Mortimer Rare Book Room History

Students Posed in the Rare Book Room

Northampton’s Daily Hampshire Gazette of January 25, 1961, included this image of Dorothy King flanked by two Detroit-area students in the original rare book reading room . The student on the left is Margaret Anne Wilson, class of 1961 (died 1995). The other is Katharine Kyes, class of 1962.

Dorothy King and Katharine Leab
Photograph (1961) from the MRBR office files  [Click on image to enlarge]

Katharine Kyes Leab commented on this photograph in her speaker biography for the 2009 American Library Association Rare Books and Manuscripts Section pre-conference:

My introduction to special collections took place [in 1961]and was immortalized in [this] photograph. We were marched into the Rare Book Room at Smith College, frisked for writing instruments, directed to sit at a table and not touch anything, photographed, and marched back out. Never touched a book; never turned a page; not invited back.

Yet, most of Katharine Leab’s working life has been spent in “touching books and turning pages.” She is best known in the world of books for American Book Prices Current, an annual compilation of auction records for sales of books and manuscripts, which she has produced with her husband Daniel Leab since 1972. Mrs. Leab served as chair of the Smith College Friends of the Library in the 1970s; she relates that she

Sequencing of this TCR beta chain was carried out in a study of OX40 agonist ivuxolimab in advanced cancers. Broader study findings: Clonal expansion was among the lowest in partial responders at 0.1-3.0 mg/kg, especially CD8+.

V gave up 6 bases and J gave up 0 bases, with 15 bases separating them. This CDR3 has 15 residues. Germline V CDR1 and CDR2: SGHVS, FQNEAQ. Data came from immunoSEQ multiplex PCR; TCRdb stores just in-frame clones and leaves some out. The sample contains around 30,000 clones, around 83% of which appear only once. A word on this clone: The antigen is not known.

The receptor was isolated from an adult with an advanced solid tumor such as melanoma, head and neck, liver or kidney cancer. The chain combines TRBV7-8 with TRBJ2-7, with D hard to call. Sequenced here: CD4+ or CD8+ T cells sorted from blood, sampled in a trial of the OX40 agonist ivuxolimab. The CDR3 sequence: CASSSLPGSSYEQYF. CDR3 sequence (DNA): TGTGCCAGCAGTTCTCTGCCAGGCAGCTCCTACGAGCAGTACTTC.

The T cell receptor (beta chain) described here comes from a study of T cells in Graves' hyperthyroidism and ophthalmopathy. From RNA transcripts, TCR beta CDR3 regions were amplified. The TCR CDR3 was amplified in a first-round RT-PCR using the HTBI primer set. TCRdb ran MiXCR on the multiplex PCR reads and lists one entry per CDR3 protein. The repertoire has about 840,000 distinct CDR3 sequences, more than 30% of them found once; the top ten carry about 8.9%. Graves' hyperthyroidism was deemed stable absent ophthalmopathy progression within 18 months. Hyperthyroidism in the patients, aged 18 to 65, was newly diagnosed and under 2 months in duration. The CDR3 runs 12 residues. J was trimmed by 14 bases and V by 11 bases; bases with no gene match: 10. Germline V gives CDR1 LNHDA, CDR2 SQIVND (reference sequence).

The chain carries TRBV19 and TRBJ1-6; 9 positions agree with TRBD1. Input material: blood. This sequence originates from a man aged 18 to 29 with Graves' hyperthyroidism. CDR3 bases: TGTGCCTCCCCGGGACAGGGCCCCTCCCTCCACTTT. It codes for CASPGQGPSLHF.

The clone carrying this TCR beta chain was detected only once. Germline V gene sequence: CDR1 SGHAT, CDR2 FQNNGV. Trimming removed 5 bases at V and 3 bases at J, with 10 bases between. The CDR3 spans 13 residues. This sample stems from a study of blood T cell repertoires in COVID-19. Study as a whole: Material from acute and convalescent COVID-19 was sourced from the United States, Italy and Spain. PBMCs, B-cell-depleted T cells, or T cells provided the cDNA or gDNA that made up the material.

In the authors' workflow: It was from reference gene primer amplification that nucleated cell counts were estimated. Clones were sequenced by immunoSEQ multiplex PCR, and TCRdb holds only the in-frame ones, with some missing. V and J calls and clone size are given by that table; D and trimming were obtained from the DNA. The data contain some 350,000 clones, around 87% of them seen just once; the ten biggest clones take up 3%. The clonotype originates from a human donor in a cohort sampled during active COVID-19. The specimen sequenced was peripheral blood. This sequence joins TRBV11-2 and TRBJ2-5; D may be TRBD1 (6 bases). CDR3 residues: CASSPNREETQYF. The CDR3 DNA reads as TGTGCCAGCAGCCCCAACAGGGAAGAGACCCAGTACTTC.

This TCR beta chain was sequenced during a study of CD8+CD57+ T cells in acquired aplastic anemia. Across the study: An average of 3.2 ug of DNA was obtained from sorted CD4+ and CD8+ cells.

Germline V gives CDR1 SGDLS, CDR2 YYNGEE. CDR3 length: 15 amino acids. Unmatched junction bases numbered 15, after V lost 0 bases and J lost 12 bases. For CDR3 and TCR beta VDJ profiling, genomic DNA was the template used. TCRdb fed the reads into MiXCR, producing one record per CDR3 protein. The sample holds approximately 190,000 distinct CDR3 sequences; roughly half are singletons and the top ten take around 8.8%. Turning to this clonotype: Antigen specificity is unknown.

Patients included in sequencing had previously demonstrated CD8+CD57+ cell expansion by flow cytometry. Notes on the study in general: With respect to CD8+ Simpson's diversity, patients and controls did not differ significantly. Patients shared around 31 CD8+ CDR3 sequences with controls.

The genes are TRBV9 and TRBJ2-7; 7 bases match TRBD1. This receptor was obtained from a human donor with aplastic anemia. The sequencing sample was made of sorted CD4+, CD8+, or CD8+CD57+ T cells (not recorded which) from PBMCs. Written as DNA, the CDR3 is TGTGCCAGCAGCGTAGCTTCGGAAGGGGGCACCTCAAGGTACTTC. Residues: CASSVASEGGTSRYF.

persuaded the college librarian [Billie Bozone] that she really did dare to ask the eminent bibliographer Ruth Mortimer to come from Harvard to Smith. Ruth revolutionized the Rare Book Room, welcoming students and using its resources to teach undergraduate courses.

Katharine Leab

Modern photograph of Katharine Leab
reproduced from an online image.

Dorothy King did see herself as a protector of the books, even as she aimed to make them available for teaching and research. Ruth Mortimer, the two curators who followed her (Michėle Cloonan and Martin Antonetti), and other members of Special Collections at Smith, certainly have made rare books and manuscripts more available to students. A primary goal of special collections at Smith is to teach undergraduates how to handle rare materials. The Mortimer Rare Book Room is not a museum of the book, but rather a widely-used collection of primary source materials.